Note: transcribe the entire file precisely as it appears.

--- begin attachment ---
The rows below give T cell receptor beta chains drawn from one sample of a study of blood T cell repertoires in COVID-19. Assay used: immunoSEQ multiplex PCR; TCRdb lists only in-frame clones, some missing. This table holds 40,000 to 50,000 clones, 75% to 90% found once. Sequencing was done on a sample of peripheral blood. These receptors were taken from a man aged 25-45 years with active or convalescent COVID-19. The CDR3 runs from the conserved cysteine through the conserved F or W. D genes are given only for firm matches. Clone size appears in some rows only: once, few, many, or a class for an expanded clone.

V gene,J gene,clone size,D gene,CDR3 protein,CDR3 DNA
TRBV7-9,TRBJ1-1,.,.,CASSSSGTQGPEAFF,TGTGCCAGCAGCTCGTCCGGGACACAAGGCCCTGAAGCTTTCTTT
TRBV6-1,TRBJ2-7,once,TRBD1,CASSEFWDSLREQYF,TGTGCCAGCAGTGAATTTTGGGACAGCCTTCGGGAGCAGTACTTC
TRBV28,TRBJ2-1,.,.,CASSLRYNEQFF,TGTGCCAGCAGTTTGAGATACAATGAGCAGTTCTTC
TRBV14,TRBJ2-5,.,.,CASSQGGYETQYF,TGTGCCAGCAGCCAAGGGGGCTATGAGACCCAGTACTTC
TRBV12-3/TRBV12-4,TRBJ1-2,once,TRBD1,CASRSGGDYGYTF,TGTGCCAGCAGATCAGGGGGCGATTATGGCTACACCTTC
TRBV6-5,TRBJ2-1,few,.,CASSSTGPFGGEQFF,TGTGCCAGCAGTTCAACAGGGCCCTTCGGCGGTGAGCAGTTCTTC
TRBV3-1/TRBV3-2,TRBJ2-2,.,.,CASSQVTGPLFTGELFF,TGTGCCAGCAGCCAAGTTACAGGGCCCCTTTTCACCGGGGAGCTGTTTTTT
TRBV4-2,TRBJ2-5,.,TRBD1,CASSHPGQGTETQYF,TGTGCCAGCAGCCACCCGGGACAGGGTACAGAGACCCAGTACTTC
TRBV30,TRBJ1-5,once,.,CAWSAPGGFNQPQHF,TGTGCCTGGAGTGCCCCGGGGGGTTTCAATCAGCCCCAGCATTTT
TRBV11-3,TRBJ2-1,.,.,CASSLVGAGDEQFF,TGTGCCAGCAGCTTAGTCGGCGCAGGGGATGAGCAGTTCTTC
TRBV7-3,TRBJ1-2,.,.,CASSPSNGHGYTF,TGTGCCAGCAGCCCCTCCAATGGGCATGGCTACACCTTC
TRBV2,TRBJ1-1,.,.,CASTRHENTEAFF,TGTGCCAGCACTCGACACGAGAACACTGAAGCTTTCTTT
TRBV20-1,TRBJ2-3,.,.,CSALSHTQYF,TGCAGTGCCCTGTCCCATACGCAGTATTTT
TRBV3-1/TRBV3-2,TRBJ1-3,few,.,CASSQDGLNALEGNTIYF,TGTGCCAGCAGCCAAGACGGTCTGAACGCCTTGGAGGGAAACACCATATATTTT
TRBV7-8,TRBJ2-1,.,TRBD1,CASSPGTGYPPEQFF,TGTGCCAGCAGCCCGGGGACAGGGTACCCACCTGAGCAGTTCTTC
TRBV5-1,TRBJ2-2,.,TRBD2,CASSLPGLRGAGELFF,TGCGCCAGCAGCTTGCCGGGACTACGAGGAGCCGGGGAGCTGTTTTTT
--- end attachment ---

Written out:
The rows below give T cell receptor beta chains drawn from one sample of a study of blood T cell repertoires in COVID-19. Assay used: immunoSEQ multiplex PCR; TCRdb lists only in-frame clones, some missing. This table holds 40,000 to 50,000 clones, 75% to 90% found once. Sequencing was done on a sample of peripheral blood. These receptors were taken from a man aged 25-45 years with active or convalescent COVID-19. The CDR3 runs from the conserved cysteine through the conserved F or W. D genes are given only for firm matches. Clone size appears in some rows only: once, few, many, or a class for an expanded clone.

V gene,J gene,clone size,D gene,CDR3 protein,CDR3 DNA
TRBV7-9,TRBJ1-1,.,.,CASSSSGTQGPEAFF,TGTGCCAGCAGCTCGTCCGGGACACAAGGCCCTGAAGCTTTCTTT
TRBV6-1,TRBJ2-7,once,TRBD1,CASSEFWDSLREQYF,TGTGCCAGCAGTGAATTTTGGGACAGCCTTCGGGAGCAGTACTTC
TRBV28,TRBJ2-1,.,.,CASSLRYNEQFF,TGTGCCAGCAGTTTGAGATACAATGAGCAGTTCTTC
TRBV14,TRBJ2-5,.,.,CASSQGGYETQYF,TGTGCCAGCAGCCAAGGGGGCTATGAGACCCAGTACTTC
TRBV12-3/TRBV12-4,TRBJ1-2,once,TRBD1,CASRSGGDYGYTF,TGTGCCAGCAGATCAGGGGGCGATTATGGCTACACCTTC
TRBV6-5,TRBJ2-1,few,.,CASSSTGPFGGEQFF,TGTGCCAGCAGTTCAACAGGGCCCTTCGGCGGTGAGCAGTTCTTC
TRBV3-1/TRBV3-2,TRBJ2-2,.,.,CASSQVTGPLFTGELFF,TGTGCCAGCAGCCAAGTTACAGGGCCCCTTTTCACCGGGGAGCTGTTTTTT
TRBV4-2,TRBJ2-5,.,TRBD1,CASSHPGQGTETQYF,TGTGCCAGCAGCCACCCGGGACAGGGTACAGAGACCCAGTACTTC
TRBV30,TRBJ1-5,once,.,CAWSAPGGFNQPQHF,TGTGCCTGGAGTGCCCCGGGGGGTTTCAATCAGCCCCAGCATTTT
TRBV11-3,TRBJ2-1,.,.,CASSLVGAGDEQFF,TGTGCCAGCAGCTTAGTCGGCGCAGGGGATGAGCAGTTCTTC
TRBV7-3,TRBJ1-2,.,.,CASSPSNGHGYTF,TGTGCCAGCAGCCCCTCCAATGGGCATGGCTACACCTTC
TRBV2,TRBJ1-1,.,.,CASTRHENTEAFF,TGTGCCAGCACTCGACACGAGAACACTGAAGCTTTCTTT
TRBV20-1,TRBJ2-3,.,.,CSALSHTQYF,TGCAGTGCCCTGTCCCATACGCAGTATTTT
TRBV3-1/TRBV3-2,TRBJ1-3,few,.,CASSQDGLNALEGNTIYF,TGTGCCAGCAGCCAAGACGGTCTGAACGCCTTGGAGGGAAACACCATATATTTT
TRBV7-8,TRBJ2-1,.,TRBD1,CASSPGTGYPPEQFF,TGTGCCAGCAGCCCGGGGACAGGGTACCCACCTGAGCAGTTCTTC
TRBV5-1,TRBJ2-2,.,TRBD2,CASSLPGLRGAGELFF,TGCGCCAGCAGCTTGCCGGGACTACGAGGAGCCGGGGAGCTGTTTTTT